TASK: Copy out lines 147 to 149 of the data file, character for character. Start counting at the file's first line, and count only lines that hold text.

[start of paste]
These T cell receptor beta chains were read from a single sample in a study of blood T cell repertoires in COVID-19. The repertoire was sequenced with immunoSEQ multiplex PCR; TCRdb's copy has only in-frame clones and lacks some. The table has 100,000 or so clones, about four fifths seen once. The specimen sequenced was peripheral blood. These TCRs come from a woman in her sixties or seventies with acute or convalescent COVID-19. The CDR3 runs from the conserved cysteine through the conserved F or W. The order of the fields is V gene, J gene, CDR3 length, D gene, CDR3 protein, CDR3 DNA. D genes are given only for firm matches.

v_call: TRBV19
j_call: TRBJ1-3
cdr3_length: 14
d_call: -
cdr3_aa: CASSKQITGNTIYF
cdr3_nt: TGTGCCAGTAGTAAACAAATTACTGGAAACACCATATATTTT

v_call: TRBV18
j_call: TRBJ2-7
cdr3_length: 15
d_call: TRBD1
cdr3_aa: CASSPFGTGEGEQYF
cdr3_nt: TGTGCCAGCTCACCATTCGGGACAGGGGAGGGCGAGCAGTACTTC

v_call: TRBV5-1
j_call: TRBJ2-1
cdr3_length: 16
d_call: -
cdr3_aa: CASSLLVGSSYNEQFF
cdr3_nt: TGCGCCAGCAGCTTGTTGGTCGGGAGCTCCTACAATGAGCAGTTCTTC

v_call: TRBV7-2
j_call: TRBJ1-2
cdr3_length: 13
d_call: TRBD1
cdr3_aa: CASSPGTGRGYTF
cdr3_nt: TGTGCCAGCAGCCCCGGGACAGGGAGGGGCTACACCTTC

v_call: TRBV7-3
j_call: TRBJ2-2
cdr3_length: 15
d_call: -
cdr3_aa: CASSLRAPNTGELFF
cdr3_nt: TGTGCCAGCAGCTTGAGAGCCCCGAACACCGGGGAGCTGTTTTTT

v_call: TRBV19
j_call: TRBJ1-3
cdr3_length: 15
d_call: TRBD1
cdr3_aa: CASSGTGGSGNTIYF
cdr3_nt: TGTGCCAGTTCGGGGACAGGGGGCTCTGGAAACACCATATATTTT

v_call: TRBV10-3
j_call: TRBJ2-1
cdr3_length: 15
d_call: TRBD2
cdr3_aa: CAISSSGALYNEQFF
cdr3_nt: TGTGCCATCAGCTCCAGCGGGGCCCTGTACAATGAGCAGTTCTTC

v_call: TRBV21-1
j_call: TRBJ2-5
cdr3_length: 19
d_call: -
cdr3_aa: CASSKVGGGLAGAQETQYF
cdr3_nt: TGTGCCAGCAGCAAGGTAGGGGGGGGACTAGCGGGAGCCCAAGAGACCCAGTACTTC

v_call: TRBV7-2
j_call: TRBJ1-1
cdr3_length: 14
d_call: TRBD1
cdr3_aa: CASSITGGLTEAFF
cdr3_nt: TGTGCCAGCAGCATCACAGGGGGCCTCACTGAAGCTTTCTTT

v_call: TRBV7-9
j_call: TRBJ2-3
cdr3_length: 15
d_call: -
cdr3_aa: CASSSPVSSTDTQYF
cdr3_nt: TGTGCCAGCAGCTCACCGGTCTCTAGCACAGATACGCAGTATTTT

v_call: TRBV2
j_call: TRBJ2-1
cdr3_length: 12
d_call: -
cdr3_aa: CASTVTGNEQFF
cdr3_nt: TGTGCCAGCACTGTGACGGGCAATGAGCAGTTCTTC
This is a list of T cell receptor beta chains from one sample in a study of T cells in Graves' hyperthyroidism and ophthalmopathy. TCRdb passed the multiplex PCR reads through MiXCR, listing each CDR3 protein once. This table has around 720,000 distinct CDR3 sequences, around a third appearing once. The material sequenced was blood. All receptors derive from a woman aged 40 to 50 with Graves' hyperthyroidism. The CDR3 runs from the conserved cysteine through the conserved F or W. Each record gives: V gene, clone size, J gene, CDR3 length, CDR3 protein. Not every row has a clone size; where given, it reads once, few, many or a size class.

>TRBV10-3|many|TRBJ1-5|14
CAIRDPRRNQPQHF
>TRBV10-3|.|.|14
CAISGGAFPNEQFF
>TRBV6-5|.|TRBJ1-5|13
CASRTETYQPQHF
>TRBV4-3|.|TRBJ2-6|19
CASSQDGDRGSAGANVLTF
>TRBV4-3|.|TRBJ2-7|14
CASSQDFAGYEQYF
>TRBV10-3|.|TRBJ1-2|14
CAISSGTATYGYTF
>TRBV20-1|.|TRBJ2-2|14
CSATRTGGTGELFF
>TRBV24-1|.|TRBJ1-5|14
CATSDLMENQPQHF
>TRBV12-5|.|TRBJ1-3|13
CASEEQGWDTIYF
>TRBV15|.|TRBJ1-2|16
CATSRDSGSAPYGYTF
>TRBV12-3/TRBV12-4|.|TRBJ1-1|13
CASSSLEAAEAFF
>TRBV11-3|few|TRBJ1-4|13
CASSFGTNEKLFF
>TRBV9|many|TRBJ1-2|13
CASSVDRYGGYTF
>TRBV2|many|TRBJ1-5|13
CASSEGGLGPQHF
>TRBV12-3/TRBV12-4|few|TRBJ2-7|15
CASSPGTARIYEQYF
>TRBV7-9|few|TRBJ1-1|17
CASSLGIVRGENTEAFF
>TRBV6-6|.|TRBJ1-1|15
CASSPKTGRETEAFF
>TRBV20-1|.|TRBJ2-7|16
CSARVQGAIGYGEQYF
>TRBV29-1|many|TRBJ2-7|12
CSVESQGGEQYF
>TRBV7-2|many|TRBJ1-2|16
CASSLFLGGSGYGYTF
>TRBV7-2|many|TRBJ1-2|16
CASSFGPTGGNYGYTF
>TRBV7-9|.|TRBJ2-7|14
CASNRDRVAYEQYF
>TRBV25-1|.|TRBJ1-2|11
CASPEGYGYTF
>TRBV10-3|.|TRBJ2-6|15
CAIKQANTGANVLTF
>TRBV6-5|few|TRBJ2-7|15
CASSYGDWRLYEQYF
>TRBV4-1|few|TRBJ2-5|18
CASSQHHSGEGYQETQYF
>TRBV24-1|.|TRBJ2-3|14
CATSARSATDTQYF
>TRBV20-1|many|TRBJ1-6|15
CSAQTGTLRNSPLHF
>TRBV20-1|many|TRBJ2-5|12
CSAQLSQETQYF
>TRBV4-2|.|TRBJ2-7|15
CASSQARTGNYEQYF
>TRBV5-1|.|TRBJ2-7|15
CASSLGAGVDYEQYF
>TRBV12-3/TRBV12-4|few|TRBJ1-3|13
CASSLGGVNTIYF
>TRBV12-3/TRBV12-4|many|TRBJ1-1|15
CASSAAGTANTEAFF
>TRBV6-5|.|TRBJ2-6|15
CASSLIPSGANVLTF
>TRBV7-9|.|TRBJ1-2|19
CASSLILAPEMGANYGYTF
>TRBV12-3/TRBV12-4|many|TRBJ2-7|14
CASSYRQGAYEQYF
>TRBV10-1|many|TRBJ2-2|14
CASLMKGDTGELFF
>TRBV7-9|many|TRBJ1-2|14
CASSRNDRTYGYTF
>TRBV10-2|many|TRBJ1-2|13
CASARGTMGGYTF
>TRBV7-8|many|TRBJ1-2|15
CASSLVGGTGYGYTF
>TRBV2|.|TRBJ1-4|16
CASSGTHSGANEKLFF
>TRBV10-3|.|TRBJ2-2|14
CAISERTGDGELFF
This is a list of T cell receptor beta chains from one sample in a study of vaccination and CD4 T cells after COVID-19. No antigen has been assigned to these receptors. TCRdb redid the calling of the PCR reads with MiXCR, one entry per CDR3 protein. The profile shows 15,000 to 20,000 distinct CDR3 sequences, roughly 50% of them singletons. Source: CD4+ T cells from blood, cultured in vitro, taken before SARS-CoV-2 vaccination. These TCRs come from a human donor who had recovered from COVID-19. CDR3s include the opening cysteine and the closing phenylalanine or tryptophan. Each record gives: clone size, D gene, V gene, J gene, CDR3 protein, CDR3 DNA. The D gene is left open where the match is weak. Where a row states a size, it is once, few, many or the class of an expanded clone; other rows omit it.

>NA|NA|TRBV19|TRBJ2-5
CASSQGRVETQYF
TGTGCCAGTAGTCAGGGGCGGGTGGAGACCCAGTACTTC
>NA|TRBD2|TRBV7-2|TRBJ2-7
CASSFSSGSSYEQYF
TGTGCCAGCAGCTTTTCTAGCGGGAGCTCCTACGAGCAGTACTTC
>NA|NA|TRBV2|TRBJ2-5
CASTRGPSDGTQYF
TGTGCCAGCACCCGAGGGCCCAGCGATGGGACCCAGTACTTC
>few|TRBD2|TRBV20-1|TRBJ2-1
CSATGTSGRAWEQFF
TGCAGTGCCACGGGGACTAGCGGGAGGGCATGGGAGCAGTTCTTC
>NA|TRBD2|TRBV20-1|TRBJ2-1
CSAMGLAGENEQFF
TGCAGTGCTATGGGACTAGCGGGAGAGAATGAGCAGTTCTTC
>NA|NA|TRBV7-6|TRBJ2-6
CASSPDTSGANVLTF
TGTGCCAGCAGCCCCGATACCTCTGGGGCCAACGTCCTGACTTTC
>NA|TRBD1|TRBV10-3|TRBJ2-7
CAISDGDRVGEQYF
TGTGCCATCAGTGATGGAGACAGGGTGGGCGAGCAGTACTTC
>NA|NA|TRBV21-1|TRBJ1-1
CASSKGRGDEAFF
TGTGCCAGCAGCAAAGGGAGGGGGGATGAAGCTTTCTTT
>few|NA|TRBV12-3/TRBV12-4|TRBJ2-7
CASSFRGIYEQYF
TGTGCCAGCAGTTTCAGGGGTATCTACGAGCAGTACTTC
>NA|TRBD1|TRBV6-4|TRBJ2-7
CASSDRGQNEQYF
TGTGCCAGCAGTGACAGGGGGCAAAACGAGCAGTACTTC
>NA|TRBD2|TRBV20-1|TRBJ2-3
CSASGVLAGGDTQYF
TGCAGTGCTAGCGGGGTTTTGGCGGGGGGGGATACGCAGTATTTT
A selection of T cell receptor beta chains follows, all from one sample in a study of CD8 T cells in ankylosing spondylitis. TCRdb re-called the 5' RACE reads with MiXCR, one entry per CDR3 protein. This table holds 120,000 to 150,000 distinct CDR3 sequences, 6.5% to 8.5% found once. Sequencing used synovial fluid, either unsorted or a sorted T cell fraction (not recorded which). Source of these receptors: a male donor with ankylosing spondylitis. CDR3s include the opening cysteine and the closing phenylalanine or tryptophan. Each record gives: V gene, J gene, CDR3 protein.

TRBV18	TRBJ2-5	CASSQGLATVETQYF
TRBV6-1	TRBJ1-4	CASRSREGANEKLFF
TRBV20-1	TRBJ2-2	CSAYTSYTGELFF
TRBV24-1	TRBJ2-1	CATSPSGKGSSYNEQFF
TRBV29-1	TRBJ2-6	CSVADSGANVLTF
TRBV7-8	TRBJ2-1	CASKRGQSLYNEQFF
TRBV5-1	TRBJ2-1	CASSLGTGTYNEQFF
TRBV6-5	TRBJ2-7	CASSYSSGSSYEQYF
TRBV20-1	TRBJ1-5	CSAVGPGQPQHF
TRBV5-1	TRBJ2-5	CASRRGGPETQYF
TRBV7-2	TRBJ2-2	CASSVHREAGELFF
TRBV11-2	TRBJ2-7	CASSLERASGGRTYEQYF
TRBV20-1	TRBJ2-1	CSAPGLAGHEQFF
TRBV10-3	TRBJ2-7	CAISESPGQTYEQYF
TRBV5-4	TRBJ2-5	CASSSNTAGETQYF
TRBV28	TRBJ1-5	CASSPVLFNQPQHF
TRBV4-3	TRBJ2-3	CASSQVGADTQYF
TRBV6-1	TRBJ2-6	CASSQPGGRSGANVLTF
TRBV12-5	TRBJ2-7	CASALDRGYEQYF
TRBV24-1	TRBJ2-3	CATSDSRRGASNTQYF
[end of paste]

>TRBV7-8|many|TRBJ1-2|15
CASSLVGGTGYGYTF
>TRBV2|.|TRBJ1-4|16